Is it OK to plagiarize ideas and results published in Anti TRIZ-journal ?
Y. B. Karasik,
Thoughts Guiding Systems Corp.,
In 2006 the author of this article published a paper in
Anti TRIZ journal titled
"What is a mono-system, a bi-system, and a poly-system ?", where he broke away with Altshuller's definition
of these systems as consisting of a single object, two objects, and many objects respectively and
defined mono-, bi- and poly-systems
as systems with one primary function, two primary functions and several primary functions respectively.
It was a significant deviation from Altshuller's tacit vague
definition that mono-system is a single object, bi-system is a pair of objects, and poly-system consists of many copies of the same object.
Till then all other authors were just spelling out this definition,
making it explicit.
Four years have not yet elapsed as this month
TRIZ-journal surprisingly published an article by Kai Yang and Hongwei Zhang
titled "Two patterns of evolution for technological systems",
where they combined both definitions:
"A mono-system is defined as a single object with one function.
Take for example a knife, a one-barrel hunting rifle (as far as the barrel system is concerned) and a telescope
(as far as the optical system is concerned).
A bi-system is defined as the combination of two sub-systems whose functions or properties are identical or similar or different or opposite.
A poly-system is defined as the combination of three or more sub-systems whose functions or properties are identical or similar or different or opposite."
There are a few problems with this definition:
- Firstly, they did not cite the source of the definition based on counting functions rather than objects.
Instead they cited a book by E. Rivin and V. Fey, which adheres to Altshuller's
- Secondly, as Genady Filkovsky
had noticed, knife, hunting rifle, and telescope are hardly single objects.
Thus, the above combination of two definitions falls through.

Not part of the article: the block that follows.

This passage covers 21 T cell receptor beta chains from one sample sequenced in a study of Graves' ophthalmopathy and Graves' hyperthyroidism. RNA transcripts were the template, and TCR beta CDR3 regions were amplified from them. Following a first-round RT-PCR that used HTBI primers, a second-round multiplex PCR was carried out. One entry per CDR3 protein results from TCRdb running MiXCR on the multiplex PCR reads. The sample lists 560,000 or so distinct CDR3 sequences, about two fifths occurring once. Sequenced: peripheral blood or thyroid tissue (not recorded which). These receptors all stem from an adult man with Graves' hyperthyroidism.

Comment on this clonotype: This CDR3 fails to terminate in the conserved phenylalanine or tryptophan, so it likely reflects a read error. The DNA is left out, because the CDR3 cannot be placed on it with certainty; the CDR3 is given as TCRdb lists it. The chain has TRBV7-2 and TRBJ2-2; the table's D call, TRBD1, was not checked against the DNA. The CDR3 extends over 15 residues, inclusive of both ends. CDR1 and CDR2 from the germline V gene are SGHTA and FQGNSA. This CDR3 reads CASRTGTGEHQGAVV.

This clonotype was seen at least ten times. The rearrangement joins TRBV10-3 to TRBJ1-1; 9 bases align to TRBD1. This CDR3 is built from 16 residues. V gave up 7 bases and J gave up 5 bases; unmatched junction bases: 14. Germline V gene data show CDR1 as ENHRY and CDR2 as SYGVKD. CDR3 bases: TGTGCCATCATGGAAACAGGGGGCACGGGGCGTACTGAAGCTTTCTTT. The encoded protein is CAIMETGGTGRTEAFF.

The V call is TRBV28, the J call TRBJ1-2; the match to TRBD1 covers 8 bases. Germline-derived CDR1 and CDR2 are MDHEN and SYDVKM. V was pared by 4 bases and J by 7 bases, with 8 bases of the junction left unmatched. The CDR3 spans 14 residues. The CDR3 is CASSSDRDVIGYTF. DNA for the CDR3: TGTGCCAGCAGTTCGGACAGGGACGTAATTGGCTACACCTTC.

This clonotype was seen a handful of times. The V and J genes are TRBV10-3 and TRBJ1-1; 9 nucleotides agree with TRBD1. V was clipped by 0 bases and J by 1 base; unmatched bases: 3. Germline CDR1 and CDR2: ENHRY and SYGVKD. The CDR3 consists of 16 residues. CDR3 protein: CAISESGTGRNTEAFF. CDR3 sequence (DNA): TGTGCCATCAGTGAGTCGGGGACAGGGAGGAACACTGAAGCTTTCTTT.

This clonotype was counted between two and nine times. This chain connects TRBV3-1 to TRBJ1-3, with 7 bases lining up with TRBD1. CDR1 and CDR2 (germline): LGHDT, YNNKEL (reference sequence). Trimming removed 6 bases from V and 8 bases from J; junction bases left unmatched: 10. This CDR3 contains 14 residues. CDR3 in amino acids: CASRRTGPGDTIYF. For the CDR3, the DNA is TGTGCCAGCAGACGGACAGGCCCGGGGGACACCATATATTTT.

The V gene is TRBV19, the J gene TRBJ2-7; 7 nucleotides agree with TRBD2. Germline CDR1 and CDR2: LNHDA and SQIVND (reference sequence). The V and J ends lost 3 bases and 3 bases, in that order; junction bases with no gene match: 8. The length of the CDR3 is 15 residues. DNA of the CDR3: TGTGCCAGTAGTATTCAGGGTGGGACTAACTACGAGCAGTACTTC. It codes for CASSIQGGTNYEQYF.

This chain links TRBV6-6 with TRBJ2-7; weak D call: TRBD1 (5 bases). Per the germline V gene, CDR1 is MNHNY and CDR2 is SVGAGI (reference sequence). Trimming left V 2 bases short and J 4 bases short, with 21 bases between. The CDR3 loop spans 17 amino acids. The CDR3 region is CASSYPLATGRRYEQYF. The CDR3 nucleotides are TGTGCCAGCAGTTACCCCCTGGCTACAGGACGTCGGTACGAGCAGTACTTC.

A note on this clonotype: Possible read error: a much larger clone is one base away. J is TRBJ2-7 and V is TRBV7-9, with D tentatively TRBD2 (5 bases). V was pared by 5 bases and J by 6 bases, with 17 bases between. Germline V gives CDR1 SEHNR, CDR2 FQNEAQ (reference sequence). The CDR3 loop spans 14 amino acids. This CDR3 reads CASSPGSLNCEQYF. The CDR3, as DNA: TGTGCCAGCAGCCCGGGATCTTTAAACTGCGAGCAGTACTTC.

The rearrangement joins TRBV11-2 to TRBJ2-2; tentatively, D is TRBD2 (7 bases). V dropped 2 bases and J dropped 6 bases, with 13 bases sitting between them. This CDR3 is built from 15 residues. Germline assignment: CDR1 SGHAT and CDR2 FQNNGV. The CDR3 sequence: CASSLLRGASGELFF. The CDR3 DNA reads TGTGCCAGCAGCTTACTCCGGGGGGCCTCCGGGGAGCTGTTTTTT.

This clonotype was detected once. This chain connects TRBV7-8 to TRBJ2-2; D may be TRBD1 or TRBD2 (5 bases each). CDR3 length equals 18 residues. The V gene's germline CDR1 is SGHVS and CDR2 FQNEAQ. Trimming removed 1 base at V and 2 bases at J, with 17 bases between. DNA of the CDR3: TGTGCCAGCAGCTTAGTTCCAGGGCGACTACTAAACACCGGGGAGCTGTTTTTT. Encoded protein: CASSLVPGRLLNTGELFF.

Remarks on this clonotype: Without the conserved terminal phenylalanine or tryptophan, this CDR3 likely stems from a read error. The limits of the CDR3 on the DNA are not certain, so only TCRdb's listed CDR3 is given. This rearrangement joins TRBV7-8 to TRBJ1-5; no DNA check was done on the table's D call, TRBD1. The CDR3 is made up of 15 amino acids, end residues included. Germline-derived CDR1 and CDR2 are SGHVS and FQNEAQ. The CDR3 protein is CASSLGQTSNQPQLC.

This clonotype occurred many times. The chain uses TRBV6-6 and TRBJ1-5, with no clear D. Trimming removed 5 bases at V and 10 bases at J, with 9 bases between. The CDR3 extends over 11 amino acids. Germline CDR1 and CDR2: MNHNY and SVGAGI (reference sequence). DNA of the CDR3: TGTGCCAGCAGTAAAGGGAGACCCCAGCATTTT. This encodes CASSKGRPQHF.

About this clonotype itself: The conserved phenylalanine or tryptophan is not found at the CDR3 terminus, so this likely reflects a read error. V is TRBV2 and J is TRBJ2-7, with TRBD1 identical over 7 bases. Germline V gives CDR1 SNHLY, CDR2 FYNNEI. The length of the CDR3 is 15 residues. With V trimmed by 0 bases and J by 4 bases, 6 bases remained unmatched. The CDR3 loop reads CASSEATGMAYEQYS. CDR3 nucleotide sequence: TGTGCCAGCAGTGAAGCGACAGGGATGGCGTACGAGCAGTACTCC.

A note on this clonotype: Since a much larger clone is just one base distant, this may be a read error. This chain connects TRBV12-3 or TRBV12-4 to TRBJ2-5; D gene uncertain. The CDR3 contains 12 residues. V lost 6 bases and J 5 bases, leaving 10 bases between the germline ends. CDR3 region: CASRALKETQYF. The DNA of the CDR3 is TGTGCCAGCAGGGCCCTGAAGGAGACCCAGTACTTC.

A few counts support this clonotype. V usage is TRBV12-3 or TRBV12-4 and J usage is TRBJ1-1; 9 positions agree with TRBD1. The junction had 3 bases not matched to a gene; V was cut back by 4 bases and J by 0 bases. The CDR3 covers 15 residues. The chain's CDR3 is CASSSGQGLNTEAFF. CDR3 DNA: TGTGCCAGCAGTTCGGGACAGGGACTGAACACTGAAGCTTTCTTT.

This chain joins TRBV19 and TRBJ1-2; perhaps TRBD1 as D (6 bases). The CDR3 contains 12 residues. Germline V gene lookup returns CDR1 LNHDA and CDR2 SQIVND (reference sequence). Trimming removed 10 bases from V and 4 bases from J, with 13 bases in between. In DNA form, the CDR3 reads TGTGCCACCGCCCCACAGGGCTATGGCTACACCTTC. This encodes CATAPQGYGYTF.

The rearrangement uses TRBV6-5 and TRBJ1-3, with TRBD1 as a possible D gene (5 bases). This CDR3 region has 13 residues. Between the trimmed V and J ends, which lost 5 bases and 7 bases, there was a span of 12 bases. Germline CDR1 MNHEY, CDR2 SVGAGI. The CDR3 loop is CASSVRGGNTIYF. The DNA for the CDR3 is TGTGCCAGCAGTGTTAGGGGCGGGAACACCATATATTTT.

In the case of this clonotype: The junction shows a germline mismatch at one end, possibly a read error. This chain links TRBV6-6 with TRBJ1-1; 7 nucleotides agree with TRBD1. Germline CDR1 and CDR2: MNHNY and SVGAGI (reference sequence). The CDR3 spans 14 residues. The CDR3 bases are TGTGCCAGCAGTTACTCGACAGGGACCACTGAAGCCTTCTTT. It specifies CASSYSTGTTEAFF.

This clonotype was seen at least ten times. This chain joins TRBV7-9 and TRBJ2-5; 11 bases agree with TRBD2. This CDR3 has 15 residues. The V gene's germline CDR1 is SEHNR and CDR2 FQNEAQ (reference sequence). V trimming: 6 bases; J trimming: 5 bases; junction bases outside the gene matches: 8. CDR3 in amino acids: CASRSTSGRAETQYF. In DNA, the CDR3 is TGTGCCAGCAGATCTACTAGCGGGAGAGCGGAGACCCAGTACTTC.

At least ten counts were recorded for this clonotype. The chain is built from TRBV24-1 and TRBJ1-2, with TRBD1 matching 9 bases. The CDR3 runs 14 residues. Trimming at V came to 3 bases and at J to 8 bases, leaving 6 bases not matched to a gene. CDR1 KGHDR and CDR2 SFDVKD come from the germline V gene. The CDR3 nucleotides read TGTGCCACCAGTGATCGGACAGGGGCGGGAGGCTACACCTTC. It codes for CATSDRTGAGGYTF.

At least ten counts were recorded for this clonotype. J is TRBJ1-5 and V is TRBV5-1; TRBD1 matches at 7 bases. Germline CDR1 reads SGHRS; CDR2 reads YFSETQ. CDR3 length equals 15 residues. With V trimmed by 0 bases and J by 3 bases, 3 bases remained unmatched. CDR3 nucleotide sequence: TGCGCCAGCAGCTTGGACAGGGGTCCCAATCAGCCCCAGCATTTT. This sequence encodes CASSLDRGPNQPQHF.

- Thirdly, to say that
bi- and poly-systems are combinations of subsystems,
whose functions or properties are either identical or similar or different or opposite is the same as to say that
bi- and poly-systems are combinations of subsystems, which are either black or not black.
Indeed, the both definitions mean that bi- and poly-systems are combinations of any subsystems.
What is more disturbing, however, is that Kai Yang and Hongwei Zhang borrowed yet another result
from Anti TRIZ-journal without citing it.
Namely, they borrowed the conclusion that for transition to a super
system (or a high-level system, as they call it)
a system does not have to exhaust all venues of its evolution,
that such transition may happen at any stage of a system's evolution.
This result was published in Anti TRIZ journal back in Spetember of 2006 in the
"On logical fallacy of Altshuller law of transition to super system".
But now Kai Yang and Hongwei Zhao tout it as their own.
Here is what they write in conclusion of their article
"Two patterns of evolution for technological systems":
Previously, the transition to a high level system was considered the final evolution stage of a system. It was assumed that the system potential be exhausted on its own level first, after which it is transformed to the high-level system.
Several examples in this paper have confirmed that this transition can happen
at any stage of evolutions and a low-level system may exist in some circumstances even though a high-level system has been developed."
It appears that some people think that it is OK to read Anti TRIZ-journal,
borrow its ideas and results, do not cite the source, and present them as their own.